The uprising for higher wages
Facing stubborn company resistance to higher wages in the tightest U.S. labor market in a half century, increasing numbers of cities and states are forcing employers to push up their pay.
The big picture: Despite a tightening labor market, wage growth has remained sluggish. Against this trend, 10 large cities have passed $15-an-hour minimum wages, in addition to the state of California. New York has set a $15 minimum for fast-food workers, and Massachusetts for home health workers. In Tuesday's elections, two red states — Arkansas and Missouri — passed higher hourly minimums of $11 and $12, respectively.
By the numbers: Wages have risen by 3.1% year on year, the Bureau of Labor Statistics reported last week — well below the 3.5% to 4% they routinely increased during the tight labor markets of the 1990s and 2000s.
The backdrop: Labor's share of national income has plunged since 2000, according to the St. Louis Fed, and wages have been largely flat since. The rise in corporate profit is far outrunning labor income, the Fed branch said. (h/t Heather Long).
The tipping point for the pushback was the 2016 elections, in which Democratic presidential contender Bernie Sanders made a $15 minimum his central plank — more than double the $7.25 federal minimum.
- At the time, his demand was widely seen as outlandish, but now it's been mainstreamed.
- "There is some sign that the public is impatient with the state of affairs," Brookings' Mark Muro says. "If companies and the marketplace are not going to take care of us or their own, the public is stepping in."
- Gad Levanon, chief economist at The Conference Board, a think tank, says the spurt in $15-an-hour minimums reflects not only public dissatisfaction, but company resignation to a new environment.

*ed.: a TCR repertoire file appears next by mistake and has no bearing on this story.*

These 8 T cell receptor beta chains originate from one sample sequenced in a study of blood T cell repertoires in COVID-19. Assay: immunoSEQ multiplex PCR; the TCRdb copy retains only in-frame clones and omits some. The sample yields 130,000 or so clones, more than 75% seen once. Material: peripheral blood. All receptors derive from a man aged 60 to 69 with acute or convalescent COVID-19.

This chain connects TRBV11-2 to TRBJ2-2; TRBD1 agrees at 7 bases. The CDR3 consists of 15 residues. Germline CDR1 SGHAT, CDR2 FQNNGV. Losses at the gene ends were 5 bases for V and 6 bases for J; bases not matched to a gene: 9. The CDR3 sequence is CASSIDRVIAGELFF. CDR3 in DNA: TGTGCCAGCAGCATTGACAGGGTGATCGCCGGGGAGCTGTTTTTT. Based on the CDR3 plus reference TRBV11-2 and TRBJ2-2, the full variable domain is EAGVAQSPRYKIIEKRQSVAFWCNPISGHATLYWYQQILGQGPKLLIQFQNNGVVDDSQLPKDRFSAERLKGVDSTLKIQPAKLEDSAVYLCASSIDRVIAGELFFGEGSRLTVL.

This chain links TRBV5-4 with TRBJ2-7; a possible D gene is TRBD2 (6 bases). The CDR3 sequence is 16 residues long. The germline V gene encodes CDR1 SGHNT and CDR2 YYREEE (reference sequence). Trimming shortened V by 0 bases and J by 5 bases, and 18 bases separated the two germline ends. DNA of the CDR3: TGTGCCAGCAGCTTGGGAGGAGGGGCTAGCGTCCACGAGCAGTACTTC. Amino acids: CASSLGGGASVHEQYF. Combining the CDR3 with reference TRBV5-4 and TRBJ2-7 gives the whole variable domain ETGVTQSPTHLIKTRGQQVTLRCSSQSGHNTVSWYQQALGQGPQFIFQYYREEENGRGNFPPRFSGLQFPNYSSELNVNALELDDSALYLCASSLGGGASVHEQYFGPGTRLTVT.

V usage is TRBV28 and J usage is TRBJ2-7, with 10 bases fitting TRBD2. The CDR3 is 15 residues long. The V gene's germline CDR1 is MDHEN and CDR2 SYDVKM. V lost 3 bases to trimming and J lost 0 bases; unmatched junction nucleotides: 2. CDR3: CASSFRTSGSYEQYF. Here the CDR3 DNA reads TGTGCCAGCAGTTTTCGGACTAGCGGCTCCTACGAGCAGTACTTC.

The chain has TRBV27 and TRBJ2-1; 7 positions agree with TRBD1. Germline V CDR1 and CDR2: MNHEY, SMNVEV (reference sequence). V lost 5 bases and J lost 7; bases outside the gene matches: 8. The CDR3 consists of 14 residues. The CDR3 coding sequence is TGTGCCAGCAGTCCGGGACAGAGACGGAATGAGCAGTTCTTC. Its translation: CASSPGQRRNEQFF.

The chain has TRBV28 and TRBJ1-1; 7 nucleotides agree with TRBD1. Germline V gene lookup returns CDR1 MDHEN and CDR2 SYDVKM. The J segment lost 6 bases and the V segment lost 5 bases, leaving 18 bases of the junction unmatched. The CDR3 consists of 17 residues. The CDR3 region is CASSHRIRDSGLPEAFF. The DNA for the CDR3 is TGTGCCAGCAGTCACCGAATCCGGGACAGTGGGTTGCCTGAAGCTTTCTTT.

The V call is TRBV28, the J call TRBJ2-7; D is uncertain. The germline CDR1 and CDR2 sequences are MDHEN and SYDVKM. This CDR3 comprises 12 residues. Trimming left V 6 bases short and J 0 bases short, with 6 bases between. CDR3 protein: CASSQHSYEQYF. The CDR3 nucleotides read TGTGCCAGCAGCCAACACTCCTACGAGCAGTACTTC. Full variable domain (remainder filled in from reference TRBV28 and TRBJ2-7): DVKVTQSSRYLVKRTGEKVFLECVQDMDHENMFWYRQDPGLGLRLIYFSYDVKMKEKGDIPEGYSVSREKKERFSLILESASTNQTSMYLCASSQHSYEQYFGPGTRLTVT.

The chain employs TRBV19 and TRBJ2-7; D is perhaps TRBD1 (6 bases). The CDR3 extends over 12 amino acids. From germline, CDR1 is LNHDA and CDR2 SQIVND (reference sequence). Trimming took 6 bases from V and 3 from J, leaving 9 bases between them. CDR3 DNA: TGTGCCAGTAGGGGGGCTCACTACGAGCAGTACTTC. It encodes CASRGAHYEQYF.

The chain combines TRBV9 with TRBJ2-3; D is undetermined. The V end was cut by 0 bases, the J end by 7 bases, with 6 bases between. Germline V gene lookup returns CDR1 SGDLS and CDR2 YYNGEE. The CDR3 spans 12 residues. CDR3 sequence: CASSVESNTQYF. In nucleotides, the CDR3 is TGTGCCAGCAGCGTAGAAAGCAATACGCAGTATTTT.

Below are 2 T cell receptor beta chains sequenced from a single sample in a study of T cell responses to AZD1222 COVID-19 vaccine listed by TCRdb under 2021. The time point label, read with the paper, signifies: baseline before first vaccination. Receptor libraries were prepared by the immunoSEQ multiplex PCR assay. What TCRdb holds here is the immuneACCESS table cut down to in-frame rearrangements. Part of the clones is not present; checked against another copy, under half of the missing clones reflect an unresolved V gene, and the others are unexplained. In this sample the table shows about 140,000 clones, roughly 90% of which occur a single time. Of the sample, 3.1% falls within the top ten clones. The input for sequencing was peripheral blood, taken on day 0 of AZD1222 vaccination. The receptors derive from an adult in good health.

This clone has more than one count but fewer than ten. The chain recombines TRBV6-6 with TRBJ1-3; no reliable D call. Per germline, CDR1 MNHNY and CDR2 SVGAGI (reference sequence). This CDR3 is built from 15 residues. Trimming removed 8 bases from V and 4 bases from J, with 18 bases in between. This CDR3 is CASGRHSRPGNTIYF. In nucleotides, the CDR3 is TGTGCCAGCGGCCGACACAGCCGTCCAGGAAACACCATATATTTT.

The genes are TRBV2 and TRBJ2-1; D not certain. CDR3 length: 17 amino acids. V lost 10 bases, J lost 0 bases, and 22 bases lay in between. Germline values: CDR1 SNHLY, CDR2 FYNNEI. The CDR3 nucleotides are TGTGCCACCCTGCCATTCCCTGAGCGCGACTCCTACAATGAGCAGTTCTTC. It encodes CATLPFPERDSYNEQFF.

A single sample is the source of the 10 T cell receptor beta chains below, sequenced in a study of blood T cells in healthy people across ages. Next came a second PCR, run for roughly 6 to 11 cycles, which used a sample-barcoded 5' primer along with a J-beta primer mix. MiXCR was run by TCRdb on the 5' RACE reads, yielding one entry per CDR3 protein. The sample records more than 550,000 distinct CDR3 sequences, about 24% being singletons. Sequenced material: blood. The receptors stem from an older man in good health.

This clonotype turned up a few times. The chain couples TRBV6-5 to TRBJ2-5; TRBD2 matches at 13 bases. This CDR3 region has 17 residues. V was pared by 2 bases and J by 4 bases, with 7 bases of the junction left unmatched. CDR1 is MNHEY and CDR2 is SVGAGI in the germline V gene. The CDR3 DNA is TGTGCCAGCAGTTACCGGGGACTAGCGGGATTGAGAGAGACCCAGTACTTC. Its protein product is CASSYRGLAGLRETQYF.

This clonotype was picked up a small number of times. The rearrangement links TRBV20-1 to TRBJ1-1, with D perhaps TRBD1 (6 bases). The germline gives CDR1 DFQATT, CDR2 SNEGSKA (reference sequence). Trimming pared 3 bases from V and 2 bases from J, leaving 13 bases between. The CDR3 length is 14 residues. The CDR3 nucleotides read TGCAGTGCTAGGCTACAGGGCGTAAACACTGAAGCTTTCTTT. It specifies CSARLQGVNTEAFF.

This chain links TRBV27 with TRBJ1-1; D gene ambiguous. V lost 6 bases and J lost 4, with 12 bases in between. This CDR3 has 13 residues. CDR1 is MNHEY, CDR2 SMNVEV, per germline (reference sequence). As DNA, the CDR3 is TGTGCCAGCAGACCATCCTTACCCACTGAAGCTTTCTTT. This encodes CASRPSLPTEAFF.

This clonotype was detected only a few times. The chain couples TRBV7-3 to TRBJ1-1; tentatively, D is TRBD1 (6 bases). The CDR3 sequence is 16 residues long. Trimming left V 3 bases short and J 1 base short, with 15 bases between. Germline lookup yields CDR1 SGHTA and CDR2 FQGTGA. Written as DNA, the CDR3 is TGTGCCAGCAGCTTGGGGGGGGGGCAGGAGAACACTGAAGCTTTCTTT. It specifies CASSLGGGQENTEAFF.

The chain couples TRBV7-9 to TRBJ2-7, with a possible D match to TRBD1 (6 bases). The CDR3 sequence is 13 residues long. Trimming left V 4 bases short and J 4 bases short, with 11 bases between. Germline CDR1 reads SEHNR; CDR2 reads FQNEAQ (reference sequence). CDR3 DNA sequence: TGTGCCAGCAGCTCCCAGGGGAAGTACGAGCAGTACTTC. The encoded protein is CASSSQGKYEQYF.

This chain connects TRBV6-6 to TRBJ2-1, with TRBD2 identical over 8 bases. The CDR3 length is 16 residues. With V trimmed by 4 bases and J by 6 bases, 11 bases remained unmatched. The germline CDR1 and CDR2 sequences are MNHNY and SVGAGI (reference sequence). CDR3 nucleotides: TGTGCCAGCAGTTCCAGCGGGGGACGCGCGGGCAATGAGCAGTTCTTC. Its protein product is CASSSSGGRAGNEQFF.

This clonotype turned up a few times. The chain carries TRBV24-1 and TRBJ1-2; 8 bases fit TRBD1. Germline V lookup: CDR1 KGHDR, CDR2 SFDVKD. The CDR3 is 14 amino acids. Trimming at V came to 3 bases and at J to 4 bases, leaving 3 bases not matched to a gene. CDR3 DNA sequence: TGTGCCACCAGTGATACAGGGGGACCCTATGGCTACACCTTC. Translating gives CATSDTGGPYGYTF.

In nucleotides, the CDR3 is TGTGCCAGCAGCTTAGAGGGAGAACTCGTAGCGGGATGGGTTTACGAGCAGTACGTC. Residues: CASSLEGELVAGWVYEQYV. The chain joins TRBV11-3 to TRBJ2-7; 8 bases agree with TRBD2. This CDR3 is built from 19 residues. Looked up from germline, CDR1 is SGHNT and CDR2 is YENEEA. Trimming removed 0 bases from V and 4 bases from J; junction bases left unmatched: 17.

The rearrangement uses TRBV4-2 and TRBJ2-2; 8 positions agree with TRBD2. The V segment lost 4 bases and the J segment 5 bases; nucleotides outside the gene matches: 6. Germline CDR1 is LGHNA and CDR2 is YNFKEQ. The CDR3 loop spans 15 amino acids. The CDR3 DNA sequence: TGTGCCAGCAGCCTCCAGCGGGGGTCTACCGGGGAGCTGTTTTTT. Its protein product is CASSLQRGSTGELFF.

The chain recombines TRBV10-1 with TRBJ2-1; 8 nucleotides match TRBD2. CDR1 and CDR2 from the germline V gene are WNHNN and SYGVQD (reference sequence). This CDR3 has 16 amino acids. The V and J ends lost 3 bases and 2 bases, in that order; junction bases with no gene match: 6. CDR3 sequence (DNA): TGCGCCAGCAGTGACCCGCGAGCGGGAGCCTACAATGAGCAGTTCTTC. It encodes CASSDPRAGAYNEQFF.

- "The opposition of companies to a rise in the minimum wage is weakening when they realize they have to raise them anyway," Levanon says. "If you had a weaker labor market, they would fight more."
Between the lines: Leading economists are not convinced that the hikes — in both red and blue states — amount to a nascent pro-labor public groundswell.
- Alan Krueger, chairman of the Council of Economic Advisers under President Obama, tells Axios that the economic and public policy environments have become decidedly less favorable for labor.
- "A lot has changed," Krueger said. "Unions are weaker and the chance of unionization is lower; labor laws, such as an emphasis on arbitration over allowing the courts to adjudicate enforce workers’ rights, have shifted against workers; employer concentration has increased, especially in national markets, etc."
The bottom line: David Autor, an MIT professor and one of the world's most respected labor economists, said low unemployment would have to continue for many years to reverse the decades of flat wages.
- "And even if that were to come to pass (which it rarely done)," Autor tells Axios, "it's far from certain that this would restore the sizable fall in labor's share of national income since 2000."